of capitalist development, this time without public
institutions to protect society by balancing private
corporate interests against broader public interests.
5- The Failure of the Public Sector: Many if not most
developing countries are governed by dysfunctional
regimes ranging from the unfortunate and disorganised
to the brutal and corrupt. Developed nations, citizens
arguably expect less of government that they used to,
having lost confidence in the public sector.

Part 2. The practice of Business Ethics
Chapter 4. Corporate Social Responsibility

The Driving Forces Behind
Corporate Social Responsibility
In fact, many organisations have found it difficult to
make the transition from CSR as a theoretical concept
to CSR as an operational policy. The problem is how to
promote those acts to your stakeholders as proof of
your new corporate conscience without appearing to
be manipulative or scheming to generate press
coverage for policies that could easily be dismissed as
feel-good initiatives that are simply chasing customer
favour.
Part 2. The practice of Business Ethics
Chapter 4. Corporate Social Responsibility

The Driving Forces Behind
Corporate Social Responsibility
Corporations that choose to experiment with CSR
initiatives run the risk of creating adverse results and
ending up worse off than when they started, therefore:
1- Employees feel they work for an insincere, uncaring
organisation.
2- The public sees little more than a token action
concerned with publicity rather than community.
3- The organisation does not perceive much benefit
from CSR and so sees no need to develop the concept.
Part 2. The practice of Business Ethics
Chapter 2. Organisational Ethics

Progress Check Questions
Q9, Q10, Q11, and Q12. (p.85).

Part 2. The practice of Business Ethics
Chapter 2. Organisational Ethics

Ethical Dilemma (p.86)
Case 4.2 Banning the Real Thing
Q1, Q2, Q3, & Q4.
Part 2. The practice of Business Ethics
Chapter 4. Corporate Social Responsibility

The Triple Bottom Line
As a testament to how seriously companies are now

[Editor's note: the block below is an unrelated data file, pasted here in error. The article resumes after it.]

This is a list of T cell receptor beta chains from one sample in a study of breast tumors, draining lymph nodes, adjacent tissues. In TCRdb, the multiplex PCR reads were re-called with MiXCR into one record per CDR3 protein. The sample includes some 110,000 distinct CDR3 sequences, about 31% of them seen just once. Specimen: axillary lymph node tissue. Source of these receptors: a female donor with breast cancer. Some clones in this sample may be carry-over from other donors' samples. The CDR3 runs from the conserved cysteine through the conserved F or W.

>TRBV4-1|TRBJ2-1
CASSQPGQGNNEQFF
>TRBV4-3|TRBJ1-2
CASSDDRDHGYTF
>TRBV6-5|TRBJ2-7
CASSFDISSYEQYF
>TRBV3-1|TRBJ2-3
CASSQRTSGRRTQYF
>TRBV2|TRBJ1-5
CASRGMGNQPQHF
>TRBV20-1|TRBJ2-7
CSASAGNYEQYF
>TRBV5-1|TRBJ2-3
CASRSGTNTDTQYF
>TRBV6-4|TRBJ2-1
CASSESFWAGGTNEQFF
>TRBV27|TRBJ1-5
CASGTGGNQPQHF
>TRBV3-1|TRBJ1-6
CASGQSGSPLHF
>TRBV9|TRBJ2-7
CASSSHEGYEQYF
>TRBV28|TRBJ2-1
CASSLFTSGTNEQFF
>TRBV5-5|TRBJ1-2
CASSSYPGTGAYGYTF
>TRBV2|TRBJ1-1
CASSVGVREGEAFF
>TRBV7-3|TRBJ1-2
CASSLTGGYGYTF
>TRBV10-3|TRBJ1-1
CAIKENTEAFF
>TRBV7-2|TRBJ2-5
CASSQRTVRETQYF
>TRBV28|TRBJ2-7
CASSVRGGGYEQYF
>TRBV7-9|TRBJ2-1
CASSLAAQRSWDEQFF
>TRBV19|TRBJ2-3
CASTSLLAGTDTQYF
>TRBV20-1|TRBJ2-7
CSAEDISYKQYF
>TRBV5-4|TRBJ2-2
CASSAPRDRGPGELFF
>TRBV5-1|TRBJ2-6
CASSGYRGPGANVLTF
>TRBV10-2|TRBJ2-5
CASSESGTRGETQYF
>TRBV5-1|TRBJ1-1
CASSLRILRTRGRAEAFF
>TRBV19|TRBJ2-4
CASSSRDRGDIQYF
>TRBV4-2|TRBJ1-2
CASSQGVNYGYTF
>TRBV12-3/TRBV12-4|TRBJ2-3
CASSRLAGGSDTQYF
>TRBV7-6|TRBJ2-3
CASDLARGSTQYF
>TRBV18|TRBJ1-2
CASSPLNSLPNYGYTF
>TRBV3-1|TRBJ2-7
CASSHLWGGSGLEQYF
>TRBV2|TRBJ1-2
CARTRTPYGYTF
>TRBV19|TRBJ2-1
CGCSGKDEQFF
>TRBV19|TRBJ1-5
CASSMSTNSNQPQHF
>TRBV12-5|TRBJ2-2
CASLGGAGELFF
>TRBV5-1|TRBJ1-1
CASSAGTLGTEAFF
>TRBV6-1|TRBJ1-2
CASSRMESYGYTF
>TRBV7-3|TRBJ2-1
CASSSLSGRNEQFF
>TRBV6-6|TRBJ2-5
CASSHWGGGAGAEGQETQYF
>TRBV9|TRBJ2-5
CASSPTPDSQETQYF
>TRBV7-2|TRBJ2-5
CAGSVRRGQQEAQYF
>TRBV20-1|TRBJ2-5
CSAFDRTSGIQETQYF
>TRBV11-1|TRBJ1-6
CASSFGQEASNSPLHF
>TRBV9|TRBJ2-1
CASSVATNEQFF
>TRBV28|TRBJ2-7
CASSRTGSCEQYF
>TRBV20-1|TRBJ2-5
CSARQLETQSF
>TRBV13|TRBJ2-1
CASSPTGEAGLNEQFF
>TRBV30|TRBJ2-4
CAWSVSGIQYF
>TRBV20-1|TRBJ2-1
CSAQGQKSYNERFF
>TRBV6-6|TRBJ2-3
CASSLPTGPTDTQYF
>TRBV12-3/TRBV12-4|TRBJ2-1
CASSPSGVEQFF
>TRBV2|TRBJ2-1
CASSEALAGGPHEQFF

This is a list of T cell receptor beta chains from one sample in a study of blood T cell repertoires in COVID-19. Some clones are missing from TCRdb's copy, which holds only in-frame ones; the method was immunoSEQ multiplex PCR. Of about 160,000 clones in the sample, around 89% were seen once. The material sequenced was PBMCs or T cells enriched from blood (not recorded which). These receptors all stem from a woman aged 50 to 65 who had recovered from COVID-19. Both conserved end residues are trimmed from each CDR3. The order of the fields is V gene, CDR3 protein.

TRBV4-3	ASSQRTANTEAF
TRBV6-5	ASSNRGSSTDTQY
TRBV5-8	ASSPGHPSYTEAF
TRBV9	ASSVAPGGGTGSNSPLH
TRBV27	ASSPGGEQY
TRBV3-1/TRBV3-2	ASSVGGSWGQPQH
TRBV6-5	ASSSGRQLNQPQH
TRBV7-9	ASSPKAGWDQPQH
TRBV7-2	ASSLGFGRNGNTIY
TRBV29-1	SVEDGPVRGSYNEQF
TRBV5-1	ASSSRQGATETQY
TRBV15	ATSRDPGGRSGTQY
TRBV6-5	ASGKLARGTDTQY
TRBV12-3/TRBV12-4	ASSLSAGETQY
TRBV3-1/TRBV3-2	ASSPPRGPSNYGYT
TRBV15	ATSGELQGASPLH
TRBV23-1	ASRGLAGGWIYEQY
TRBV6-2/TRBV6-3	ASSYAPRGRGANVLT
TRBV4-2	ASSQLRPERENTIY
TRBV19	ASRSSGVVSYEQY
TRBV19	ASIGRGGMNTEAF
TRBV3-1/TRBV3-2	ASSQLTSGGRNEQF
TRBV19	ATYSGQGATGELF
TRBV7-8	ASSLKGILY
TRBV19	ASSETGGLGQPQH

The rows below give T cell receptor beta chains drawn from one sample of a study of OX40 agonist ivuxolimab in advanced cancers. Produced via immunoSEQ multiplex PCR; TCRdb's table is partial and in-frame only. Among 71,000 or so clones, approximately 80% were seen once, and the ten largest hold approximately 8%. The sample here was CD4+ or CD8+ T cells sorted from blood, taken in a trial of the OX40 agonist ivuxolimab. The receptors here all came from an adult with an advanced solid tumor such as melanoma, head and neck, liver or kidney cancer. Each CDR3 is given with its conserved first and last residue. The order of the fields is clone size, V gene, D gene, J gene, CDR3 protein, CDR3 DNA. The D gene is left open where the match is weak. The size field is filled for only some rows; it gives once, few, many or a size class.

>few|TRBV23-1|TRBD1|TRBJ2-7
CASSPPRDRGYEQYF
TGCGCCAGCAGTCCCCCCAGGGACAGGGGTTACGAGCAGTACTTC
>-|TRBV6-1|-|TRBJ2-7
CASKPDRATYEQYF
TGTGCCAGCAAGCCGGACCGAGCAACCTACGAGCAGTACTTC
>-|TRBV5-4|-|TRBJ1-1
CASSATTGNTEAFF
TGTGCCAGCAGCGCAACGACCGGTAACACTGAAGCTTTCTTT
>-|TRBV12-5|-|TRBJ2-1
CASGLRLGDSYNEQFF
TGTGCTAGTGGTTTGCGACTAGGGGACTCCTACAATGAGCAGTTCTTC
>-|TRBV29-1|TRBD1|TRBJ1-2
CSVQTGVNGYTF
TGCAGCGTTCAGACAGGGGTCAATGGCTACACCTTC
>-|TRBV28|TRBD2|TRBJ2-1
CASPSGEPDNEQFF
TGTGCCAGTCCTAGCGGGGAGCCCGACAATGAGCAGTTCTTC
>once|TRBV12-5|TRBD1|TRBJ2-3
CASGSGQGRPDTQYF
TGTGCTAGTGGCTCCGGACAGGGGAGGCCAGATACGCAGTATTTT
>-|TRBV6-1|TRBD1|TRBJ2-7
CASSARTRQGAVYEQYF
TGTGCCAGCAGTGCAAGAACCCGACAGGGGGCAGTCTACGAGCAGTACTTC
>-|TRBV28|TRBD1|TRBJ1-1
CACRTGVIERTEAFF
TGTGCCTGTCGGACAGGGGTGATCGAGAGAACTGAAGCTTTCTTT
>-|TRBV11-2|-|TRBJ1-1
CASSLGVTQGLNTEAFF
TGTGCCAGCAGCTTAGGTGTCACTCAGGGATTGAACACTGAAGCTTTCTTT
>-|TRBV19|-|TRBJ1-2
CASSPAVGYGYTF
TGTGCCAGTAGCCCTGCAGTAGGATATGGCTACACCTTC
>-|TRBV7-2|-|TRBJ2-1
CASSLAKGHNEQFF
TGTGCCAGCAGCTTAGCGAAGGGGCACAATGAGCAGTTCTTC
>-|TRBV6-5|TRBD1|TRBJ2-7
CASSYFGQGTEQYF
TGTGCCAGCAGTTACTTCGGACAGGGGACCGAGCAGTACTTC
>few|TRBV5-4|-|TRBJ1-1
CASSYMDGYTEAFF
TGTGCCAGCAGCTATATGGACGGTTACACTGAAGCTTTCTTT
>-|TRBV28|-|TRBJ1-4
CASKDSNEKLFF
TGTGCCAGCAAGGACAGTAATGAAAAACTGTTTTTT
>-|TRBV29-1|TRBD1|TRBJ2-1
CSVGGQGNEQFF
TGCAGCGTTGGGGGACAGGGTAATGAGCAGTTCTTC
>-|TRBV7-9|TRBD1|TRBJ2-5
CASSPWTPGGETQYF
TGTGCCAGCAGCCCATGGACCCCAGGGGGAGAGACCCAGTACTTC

taking CSR, many have now adapted their annual
reports to reflect a triple bottom-line (3BL) approach,
where they provide social and environmental updates
alongside their primary bottom-line financial
performance.
While it may be easy to support the idea of
organisations pursuing social and environmental goals
in addition to their financial goals, there has been no
real evidence of how to measure such achievements.
Part 2. The practice of Business Ethics
Chapter 4. Corporate Social Responsibility

The Triple Bottom Line
If you subscribe to the old management saying that if
you cant measure it, you cant manage it, the
challenges of delivering on any 3BL goals become
apparent.
It would appear that many organisations are taking a
fairly opportunistic approach in adopting the
terminology without following through on the delivery
of a consistent methodology. Could the feel good
terminology associated with 3BL help you make a
convincing case if you are seeking to make amends for
prior transgressions?
Part 2. The practice of Business Ethics
Chapter 4. Corporate Social Responsibility

Jumping on the CSR Bandwagon
On the basis of this behaviour, we can identify three
distinct types of CSR. Ethical, Altruistic, and Strategic.

Ethical CSR: Represents the purest or most legitimate
type of CSR. Organisations pursue a clearly defined
sense of social conscience in managing their financial
responsibilities to shareholders, their legal
responsibility and society as a whole, and their ethical
responsibilities to do the right thing for all their
stakeholders.
Part 2. The practice of Business Ethics
Chapter 4. Corporate Social Responsibility

Jumping on the CSR Bandwagon
Organisations in this category have typically
incorporated their beliefs into their core operating
philosophies.
Altruistic CSR: Organisations take a philanthropic